Russia’s veto of a UN Security Council resolution on Syria goes far beyond mere protection for a close ally and arms buyer — it showed Moscow’s determination to crush what it sees as a Western crusade to use the UN to topple unfriendly regimes.
The same holds true for China, which followed Russia’s lead and joined Moscow in its second double veto to strike down a European-Arab draft resolution that would have endorsed an Arab League plan for Syrian President Bashar al-Assad to transfer power to his deputy to prepare free elections.
Russia’s move, analysts and diplomats say, was a diplomatic counteroffensive responding to an unusually active period for the UN Security Council. Last year, the 15-nation panel twice adopted resolutions authorizing “all necessary measures” — diplomatic code for military force — in Libya and Ivory Coast.
Libya and Ivory Coast were also the first time the council invoked the Western-backed notion of the “responsibility to protect” civilians threatened by their own governments.
In both cases, UN-authorized military intervention led to the ouster of the countries’ leaders. Former Libyan leader Muammar Qaddafi was killed at the hands of rebels who overthrew him in a six-month civil war and former Ivory Coast president Laurent Gbagbo is now in a holding cell at the International Criminal Court in The Hague.
Russia and China did not stand in the way of UN action in Ivory Coast or Libya, whose civil war was initially the bloodiest of last year’s Arab Spring uprisings.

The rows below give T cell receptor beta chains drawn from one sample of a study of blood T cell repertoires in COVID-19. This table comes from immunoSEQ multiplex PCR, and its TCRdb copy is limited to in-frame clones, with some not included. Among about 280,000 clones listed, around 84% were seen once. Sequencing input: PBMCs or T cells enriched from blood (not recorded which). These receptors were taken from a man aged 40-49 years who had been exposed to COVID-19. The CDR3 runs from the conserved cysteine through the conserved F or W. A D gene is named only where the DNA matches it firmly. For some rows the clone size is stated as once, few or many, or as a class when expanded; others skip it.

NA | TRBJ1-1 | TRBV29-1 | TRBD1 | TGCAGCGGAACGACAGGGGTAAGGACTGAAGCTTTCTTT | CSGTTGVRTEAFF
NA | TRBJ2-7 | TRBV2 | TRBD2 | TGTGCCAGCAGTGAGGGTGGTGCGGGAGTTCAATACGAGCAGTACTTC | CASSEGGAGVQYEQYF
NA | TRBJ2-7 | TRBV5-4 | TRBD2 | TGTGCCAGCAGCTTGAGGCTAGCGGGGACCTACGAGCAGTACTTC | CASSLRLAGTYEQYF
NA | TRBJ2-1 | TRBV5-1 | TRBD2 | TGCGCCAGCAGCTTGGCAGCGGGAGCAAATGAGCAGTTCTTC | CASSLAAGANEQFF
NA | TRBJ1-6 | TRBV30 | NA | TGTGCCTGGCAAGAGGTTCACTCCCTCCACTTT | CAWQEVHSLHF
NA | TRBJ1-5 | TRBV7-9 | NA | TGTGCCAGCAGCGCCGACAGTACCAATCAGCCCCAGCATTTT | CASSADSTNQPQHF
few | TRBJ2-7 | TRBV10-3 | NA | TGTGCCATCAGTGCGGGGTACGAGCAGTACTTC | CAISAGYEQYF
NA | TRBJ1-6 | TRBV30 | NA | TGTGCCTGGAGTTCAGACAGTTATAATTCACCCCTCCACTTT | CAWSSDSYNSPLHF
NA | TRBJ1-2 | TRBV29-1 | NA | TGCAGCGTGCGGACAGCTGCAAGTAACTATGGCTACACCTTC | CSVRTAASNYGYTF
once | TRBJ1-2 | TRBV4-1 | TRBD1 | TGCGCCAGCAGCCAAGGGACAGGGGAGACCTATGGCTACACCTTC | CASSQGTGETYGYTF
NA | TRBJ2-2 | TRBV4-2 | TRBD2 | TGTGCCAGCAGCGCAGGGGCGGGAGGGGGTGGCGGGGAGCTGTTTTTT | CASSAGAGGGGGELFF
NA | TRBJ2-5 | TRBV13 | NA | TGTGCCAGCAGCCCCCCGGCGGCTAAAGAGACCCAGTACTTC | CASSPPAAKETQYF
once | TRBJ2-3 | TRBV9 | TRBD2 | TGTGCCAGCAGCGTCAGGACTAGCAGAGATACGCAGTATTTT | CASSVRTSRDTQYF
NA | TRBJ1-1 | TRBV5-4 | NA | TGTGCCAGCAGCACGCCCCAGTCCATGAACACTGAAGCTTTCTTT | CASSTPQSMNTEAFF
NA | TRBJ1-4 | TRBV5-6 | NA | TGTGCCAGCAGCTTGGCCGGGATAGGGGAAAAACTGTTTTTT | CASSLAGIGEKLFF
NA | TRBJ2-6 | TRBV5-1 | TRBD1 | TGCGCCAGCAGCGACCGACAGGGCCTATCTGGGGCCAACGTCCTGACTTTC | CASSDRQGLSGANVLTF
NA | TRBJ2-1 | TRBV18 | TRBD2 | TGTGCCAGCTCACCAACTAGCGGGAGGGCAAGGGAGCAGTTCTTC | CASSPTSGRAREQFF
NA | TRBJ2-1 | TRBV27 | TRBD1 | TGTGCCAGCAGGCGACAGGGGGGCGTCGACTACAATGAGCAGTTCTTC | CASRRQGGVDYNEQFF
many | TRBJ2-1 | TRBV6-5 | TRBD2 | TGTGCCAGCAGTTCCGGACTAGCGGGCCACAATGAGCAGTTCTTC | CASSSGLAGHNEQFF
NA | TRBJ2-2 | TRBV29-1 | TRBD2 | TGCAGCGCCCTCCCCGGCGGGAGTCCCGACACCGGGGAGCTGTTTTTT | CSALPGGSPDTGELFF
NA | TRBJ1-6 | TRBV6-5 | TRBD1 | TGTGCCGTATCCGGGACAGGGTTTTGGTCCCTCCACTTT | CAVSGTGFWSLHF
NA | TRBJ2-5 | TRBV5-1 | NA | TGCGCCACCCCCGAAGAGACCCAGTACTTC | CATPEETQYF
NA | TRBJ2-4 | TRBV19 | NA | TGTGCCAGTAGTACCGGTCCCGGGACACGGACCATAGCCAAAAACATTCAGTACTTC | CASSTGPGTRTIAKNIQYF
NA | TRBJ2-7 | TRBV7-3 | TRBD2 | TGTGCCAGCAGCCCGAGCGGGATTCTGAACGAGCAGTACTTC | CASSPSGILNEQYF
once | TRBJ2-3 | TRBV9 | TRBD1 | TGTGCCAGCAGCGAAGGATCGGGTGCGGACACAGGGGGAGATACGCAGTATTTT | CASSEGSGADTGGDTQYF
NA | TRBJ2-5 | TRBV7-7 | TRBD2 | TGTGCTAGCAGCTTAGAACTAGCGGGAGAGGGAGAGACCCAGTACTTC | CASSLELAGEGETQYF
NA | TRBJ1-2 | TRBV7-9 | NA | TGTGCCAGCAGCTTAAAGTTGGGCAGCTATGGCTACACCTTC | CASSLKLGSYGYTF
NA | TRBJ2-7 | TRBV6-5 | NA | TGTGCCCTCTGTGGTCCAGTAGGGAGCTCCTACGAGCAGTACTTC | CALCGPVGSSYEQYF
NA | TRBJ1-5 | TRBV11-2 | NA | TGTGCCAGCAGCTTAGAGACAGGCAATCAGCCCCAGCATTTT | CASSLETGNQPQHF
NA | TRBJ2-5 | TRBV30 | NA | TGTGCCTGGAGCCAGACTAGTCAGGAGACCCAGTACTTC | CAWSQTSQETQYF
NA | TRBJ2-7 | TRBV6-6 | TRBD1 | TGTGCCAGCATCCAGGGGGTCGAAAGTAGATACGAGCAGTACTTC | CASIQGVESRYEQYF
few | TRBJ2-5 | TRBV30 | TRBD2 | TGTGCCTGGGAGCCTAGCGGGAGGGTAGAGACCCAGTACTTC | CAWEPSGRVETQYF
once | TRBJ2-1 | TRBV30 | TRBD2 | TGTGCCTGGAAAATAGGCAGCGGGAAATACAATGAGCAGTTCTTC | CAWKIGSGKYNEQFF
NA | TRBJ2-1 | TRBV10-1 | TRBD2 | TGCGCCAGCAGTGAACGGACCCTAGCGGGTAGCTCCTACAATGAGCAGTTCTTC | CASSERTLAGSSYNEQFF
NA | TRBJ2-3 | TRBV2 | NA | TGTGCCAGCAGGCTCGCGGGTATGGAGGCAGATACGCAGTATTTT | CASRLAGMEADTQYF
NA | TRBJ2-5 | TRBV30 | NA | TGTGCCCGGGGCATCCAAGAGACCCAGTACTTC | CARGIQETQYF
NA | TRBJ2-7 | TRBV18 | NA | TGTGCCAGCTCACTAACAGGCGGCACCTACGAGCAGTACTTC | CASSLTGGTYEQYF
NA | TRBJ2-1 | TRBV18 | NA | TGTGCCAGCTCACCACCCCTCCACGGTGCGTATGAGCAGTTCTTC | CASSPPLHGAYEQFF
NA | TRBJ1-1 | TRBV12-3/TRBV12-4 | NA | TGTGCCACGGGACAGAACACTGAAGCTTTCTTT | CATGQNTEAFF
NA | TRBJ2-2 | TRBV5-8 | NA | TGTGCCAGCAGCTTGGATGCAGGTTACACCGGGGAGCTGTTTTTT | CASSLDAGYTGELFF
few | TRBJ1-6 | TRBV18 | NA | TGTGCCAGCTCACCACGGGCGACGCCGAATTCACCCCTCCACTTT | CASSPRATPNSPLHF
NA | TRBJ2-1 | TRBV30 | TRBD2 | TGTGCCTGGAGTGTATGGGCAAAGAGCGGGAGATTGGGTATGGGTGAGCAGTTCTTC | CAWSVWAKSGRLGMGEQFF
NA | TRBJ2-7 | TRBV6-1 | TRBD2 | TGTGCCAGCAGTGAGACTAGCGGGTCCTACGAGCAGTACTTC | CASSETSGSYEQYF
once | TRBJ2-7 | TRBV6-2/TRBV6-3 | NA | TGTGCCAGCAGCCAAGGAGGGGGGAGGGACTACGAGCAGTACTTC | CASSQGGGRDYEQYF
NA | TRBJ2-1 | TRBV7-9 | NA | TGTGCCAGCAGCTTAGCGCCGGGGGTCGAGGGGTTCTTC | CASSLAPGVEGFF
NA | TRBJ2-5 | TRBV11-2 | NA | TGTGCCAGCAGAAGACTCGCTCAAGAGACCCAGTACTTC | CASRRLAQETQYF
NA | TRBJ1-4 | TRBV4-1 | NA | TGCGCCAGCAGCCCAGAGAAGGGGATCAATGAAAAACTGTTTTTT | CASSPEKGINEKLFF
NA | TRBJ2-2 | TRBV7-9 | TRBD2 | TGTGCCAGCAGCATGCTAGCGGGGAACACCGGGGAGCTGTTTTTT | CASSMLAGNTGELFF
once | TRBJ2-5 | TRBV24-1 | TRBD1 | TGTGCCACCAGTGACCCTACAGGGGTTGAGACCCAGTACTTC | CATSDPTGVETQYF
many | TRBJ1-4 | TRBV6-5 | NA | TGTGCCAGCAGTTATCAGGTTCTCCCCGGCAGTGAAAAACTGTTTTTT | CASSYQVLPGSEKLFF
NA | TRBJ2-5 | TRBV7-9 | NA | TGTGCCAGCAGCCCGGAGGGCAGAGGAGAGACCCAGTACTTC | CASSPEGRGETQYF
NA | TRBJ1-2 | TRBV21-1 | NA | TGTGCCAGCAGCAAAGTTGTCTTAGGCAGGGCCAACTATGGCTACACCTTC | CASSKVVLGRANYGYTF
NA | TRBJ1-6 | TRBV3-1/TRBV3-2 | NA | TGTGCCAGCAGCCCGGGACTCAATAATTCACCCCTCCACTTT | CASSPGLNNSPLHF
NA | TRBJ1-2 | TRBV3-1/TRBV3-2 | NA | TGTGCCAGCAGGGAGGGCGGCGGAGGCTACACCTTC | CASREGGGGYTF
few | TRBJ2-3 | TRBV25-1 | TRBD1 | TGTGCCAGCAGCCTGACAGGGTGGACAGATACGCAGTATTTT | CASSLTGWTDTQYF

However, while Western governments and human rights groups welcomed enforcement of the concept of the “responsibility to protect” civilians, Moscow and Beijing did not hide their disdain for an idea they equate with violating states’ sovereignty, which the UN was founded to protect.
In the case of Libya, Moscow was infuriated by the decision of France and others to supply weapons to rebels in violation of a UN arms embargo, while NATO appeared to be providing crucial air support for rebel offensives against Qaddafi’s forces.
Russia accused the US and its European allies of tricking fellow Security Council members and using a mandate to protect civilians as a cover for providing support to Libyan rebels and ousting Qaddafi. It was, in short, “regime change.”
Russia, which abstained from last year’s March 17 vote authorizing the use of force in Libya and allowed it to pass, vowed not to let that happen again in Syria, a key weapons-export destination and host to Moscow’s only warm--water naval port outside the former Soviet Union.
“I see the Russian veto this week as the latest manifestation of their rejection of the proactive, norm-enforcing Security Council that has emerged in the past decade,” said George Lopez, a professor at Notre Dame University.
“The Libyan case was the final straw for the Russians, hence their October veto of the first Syrian resolution,” he said.
The second veto on Saturday was more of the same.
The Russian veto goes beyond alliances, revenues from arms sales and Syria’s considerable strategic importance for Moscow. It goes to the heart of a deep split between Russia and China, on the one hand, and the West on the other, on whether the UN should intervene in internal domestic conflicts.
Russia’s and China’s support for non-interference should come as no surprise, analysts say. Some Western governments and many human rights groups accuse both Moscow and Beijing of suppressing dissidents at home.